Ma, Mom, and Momma by Minolta White
Ma, Mom, and Momma
by Minolta White
by Minolta White
My momma was eighteen when she had me. Daddy said I almost killed her coming into the world. As tiny and fragile as a sunflower seed. I lay inside of an incubator prematurely fighting for my life. Daddy said momma never left my side. It was the sound of her voice, the purity of her touch, and sheer presence of God that helped us walk out of that hospital. For three days I was just the baby Walker without a first name. Daddy and Momma compromised and met in the middle. The M in my name would represent my father Marvin and C would represent Connie. From that day forward I would be known as Minolta Cherquita Walker. School children would mimic my name for years to come and I cry in a pillow with confusion.
For two years I was the only child until my sister and two brothers would come along. Even to this day those were the two best years of my life. Connie, was just MY momma, she belonged only to me and I to her. Yes, first birthdays will always be memorized through photos and year old conversations. However, I’ll always remember the first time my momma straightened my hair with a hot comb on Easter Sunday morning. The first time I scooped the pudding out of the cake bowl as my momma baked me a pink cake for my fifth birthday. I’ll always remember the day I crossed the line and called my momma by her first name and how she hit me so hard that I saw rainbows for days. She forewarned with a firm index finger that I shall never call her anything except momma. That was a lesson I will never forget as long as I live.
Over the years I’ve watched my momma age as gracefully with time as good wine does. She was just a fresh faced young girl with olive skin, big brown eyes, a Kool-Aid smile, womanly hips, and a heart made of gold. In my eyes she was a hero that could conquer any and all things. I only knew her as momma. The world knew more.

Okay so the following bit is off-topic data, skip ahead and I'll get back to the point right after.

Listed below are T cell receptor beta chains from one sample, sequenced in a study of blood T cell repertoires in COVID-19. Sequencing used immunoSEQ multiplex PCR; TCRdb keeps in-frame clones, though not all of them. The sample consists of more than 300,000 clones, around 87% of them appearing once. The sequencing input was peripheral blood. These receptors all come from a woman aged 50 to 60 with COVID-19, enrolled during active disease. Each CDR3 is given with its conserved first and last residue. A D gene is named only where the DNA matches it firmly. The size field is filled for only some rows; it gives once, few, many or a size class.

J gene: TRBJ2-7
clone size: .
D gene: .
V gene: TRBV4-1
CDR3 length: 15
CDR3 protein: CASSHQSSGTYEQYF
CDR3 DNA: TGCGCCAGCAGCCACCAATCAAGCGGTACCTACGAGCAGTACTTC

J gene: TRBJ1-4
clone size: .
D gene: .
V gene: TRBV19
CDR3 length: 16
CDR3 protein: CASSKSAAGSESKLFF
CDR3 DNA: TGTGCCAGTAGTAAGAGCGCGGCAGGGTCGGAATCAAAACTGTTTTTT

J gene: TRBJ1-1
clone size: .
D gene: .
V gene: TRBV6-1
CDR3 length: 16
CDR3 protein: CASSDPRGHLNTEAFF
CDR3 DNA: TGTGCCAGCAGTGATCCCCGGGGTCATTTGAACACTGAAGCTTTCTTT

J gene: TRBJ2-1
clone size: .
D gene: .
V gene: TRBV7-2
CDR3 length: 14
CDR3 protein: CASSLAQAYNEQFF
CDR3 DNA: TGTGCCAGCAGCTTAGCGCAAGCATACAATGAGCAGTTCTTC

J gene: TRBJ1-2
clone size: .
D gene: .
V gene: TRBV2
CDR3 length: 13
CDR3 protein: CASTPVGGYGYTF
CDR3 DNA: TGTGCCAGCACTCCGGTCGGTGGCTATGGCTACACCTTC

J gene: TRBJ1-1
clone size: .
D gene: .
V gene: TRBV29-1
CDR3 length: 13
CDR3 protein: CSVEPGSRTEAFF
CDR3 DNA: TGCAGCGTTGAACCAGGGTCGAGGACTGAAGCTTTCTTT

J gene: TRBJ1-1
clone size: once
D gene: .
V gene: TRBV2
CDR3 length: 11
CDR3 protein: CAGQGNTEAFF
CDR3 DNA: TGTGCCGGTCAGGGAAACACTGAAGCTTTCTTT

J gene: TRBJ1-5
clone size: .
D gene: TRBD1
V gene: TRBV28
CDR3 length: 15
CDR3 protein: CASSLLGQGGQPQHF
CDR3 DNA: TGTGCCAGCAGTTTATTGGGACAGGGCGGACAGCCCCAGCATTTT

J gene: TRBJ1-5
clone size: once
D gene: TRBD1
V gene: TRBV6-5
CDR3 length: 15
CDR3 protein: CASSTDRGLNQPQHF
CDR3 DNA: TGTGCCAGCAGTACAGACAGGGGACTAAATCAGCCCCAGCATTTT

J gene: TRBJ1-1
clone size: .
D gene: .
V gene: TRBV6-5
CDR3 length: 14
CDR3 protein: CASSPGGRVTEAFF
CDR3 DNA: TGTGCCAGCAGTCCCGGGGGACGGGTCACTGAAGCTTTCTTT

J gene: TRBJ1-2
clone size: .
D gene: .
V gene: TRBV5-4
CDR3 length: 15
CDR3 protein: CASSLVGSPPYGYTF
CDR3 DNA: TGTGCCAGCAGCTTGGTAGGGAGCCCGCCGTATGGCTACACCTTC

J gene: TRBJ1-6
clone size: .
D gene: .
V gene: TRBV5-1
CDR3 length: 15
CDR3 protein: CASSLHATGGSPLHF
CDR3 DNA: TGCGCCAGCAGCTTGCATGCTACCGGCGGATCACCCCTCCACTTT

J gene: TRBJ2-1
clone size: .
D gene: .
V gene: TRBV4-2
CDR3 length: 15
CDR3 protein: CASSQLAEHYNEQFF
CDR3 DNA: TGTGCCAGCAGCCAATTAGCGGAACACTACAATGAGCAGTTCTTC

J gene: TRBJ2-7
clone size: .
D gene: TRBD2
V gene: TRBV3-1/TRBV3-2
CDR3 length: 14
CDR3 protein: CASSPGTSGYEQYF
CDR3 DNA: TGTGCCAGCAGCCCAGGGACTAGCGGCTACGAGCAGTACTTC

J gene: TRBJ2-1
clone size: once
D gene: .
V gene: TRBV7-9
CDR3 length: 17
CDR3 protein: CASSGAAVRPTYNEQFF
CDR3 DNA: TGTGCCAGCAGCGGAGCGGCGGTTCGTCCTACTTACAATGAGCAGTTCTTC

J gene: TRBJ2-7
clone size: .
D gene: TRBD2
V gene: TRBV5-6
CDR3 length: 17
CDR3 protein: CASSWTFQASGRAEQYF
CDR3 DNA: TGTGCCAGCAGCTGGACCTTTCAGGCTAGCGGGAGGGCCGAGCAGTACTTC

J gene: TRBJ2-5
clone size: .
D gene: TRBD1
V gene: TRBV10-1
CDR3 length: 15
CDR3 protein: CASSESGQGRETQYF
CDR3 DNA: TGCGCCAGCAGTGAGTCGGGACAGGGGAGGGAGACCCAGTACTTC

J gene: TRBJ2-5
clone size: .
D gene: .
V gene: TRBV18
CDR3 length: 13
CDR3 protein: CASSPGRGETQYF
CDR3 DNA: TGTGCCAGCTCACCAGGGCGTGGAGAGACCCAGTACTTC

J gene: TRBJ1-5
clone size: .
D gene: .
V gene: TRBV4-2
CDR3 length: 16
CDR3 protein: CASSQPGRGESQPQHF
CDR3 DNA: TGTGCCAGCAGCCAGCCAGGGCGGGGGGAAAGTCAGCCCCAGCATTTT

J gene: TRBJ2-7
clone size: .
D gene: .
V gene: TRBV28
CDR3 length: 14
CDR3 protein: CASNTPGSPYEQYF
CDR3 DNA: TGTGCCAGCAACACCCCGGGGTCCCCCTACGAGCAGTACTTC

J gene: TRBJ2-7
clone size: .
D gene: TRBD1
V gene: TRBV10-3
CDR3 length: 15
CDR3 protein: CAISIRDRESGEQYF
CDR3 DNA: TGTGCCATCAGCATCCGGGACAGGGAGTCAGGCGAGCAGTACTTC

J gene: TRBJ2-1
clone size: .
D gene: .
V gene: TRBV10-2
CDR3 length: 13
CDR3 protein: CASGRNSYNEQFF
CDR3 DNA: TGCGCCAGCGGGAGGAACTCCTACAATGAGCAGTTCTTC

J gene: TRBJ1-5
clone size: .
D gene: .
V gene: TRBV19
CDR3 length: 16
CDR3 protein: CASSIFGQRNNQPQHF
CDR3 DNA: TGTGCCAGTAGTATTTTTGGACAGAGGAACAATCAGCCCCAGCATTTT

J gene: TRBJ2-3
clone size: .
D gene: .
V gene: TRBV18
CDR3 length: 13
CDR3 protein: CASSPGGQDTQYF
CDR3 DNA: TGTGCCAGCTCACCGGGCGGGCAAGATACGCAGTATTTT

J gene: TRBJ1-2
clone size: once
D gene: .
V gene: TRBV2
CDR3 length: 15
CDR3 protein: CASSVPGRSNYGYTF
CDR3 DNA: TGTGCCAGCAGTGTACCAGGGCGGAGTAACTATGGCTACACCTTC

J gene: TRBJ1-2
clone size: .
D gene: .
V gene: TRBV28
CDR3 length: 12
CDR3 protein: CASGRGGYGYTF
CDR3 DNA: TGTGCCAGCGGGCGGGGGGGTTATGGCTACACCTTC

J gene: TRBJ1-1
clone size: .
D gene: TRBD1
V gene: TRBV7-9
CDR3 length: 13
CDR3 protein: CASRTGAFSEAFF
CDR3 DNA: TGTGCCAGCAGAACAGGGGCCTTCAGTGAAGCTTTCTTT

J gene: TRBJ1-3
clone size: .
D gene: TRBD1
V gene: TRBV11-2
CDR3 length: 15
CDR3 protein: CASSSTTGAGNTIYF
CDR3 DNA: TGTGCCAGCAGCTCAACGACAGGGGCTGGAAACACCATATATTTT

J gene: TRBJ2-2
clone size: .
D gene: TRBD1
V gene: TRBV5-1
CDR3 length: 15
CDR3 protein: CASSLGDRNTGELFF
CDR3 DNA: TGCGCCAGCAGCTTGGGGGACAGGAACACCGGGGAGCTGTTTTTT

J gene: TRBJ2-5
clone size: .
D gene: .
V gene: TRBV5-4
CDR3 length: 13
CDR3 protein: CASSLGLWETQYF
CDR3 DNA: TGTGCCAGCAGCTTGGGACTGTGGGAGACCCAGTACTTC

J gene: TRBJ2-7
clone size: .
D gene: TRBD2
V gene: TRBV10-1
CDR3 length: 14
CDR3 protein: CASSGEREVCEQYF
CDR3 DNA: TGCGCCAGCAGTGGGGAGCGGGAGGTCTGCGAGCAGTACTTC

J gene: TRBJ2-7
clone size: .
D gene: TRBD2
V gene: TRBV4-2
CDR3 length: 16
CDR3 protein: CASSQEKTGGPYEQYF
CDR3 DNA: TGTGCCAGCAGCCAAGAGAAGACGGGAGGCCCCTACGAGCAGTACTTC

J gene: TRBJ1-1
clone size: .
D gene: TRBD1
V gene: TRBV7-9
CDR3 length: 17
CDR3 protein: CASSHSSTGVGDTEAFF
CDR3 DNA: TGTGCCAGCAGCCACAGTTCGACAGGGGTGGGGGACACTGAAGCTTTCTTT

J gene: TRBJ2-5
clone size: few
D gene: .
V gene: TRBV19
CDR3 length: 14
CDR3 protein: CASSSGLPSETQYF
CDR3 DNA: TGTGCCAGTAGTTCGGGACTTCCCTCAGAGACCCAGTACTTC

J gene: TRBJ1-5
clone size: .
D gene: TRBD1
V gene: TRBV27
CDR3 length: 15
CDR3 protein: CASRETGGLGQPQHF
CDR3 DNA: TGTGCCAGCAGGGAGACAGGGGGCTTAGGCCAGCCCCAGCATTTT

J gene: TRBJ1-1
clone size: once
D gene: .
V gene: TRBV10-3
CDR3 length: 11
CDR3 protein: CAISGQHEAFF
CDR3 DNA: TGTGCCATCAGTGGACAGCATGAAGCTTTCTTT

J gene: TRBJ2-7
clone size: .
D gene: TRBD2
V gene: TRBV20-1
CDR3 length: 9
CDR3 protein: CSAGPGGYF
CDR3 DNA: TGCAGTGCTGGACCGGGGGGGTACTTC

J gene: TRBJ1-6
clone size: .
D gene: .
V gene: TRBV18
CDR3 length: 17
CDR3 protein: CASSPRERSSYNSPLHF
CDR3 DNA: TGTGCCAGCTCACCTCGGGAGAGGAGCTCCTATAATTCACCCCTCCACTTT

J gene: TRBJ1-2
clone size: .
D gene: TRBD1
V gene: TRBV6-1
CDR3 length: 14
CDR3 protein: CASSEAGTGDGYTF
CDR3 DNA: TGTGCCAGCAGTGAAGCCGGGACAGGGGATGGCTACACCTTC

Childhood days became vivid memories of progression into the inevitable adolescence and womanhood. I remember my first day of school like it was yesterday. Believing in my heart of hearts that school was only a temporary situation until my momma could spend more time with me. School wasn’t for me. I wanted to be at home with momma eating vanilla wafers, playing go fish, running around in the backyard barefoot, and combing momma’s hair. Several butt whippings later my hopes of staying at home diminished. Momma went to work and these other people started showing up in our group. First my sister and two boys behind her. I quickly learned the meaning of sharing.
The older I became the more I wanted to be like momma. Momma wore her hair down, wore red lipstick, plum red polish, and high heeled shoes and I wanted to too. Well, over the years I quickly learned that I couldn’t do everything momma did and no matter how hard I tried I couldn’t beat momma at her own game. I remember momma buying me my first bra and showing me how to put the bra on. You wouldn’t believe how many times I forgot to put a bra on. Momma would yell and I’d give her a look of confusion. After a few slaps against the head I finally figured it out. My body changed, hormones flared, and teenage adolescence became a territorial war between momma and I. Many days I’m sure she rolled her eyes and prayed to God to give her the strength to raise a woman child. Daddy was dead but I’m sure if he wasn’t, momma would’ve killed him dead many days before. Many boyfriends, headaches, backslap, and curse words later my momma and I are like best friends again.
In 2005, I gave birth to my first born son. During the delivery my momma held my hand, wiped my tears, and kissed my cheek as I brought my child in the world. I was scared. There was no one else in the world I wanted by my side other than my momma. We’ve laughed argued, exchanged gifts, bonded, and even shared a couple of recipes on keeping a man over the years. I love my momma because she’s a woman of strength, stature, love, resilience, and beauty. There isn’t a day that goes by that she doesn’t get on my nerves. It’s only payback. I call often and sometimes too much because momma’s got a life too. You only get one momma and I’m glad Connie Mary Walker is mine.